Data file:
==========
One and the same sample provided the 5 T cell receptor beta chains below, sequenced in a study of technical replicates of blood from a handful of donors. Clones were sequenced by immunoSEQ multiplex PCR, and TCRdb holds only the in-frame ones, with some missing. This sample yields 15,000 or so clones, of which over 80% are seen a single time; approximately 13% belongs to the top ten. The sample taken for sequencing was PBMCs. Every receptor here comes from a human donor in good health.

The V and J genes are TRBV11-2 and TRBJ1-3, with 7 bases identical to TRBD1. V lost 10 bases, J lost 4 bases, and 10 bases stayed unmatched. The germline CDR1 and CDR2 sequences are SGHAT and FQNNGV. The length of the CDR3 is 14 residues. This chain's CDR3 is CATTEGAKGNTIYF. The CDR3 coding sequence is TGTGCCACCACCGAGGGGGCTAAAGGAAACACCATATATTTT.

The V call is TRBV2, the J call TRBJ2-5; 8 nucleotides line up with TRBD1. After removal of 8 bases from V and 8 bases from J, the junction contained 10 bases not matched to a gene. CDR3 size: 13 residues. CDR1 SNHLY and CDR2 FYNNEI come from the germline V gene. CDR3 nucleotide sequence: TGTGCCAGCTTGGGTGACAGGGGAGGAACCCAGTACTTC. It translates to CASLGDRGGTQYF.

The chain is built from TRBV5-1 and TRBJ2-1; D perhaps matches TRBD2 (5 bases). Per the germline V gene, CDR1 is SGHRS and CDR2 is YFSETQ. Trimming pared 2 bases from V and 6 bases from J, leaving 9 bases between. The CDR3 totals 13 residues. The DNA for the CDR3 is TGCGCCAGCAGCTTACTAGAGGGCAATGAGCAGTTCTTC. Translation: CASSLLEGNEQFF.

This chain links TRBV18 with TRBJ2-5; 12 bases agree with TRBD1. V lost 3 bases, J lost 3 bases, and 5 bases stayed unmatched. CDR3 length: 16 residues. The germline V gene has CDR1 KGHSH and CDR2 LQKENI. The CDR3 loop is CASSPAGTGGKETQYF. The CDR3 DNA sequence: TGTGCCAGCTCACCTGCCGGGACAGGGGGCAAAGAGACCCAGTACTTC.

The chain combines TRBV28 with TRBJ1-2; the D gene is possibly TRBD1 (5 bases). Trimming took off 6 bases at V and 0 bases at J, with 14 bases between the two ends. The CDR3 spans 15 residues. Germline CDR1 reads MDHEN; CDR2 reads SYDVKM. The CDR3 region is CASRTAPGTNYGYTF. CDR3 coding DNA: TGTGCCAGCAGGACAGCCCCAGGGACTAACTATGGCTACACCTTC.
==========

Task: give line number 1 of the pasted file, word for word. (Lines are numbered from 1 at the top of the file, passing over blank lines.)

One and the same sample provided the 5 T cell receptor beta chains below, sequenced in a study of technical replicates of blood from a handful of donors. Clones were sequenced by immunoSEQ multiplex PCR, and TCRdb holds only the in-frame ones, with some missing. This sample yields 15,000 or so clones, of which over 80% are seen a single time; approximately 13% belongs to the top ten. The sample taken for sequencing was PBMCs. Every receptor here comes from a human donor in good health.